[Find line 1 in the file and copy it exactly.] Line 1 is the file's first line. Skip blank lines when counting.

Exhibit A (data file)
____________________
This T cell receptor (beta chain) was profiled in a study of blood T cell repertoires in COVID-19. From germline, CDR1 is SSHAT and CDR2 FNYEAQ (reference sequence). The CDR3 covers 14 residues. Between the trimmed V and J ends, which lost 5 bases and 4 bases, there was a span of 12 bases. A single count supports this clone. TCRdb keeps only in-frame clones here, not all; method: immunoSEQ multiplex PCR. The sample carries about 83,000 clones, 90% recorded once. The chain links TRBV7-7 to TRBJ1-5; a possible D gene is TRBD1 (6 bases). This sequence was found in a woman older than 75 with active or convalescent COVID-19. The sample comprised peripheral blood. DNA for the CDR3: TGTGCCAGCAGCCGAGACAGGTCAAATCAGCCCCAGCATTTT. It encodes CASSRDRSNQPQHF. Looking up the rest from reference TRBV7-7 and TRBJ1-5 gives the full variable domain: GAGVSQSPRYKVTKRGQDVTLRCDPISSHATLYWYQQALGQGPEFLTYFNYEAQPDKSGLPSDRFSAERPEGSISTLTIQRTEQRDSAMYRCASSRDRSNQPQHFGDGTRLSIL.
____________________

This T cell receptor (beta chain) was profiled in a study of blood T cell repertoires in COVID-19. From germline, CDR1 is SSHAT and CDR2 FNYEAQ (reference sequence). The CDR3 covers 14 residues. Between the trimmed V and J ends, which lost 5 bases and 4 bases, there was a span of 12 bases. A single count supports this clone. TCRdb keeps only in-frame clones here, not all; method: immunoSEQ multiplex PCR. The sample carries about 83,000 clones, 90% recorded once. The chain links TRBV7-7 to TRBJ1-5; a possible D gene is TRBD1 (6 bases). This sequence was found in a woman older than 75 with active or convalescent COVID-19. The sample comprised peripheral blood. DNA for the CDR3: TGTGCCAGCAGCCGAGACAGGTCAAATCAGCCCCAGCATTTT. It encodes CASSRDRSNQPQHF. Looking up the rest from reference TRBV7-7 and TRBJ1-5 gives the full variable domain: GAGVSQSPRYKVTKRGQDVTLRCDPISSHATLYWYQQALGQGPEFLTYFNYEAQPDKSGLPSDRFSAERPEGSISTLTIQRTEQRDSAMYRCASSRDRSNQPQHFGDGTRLSIL.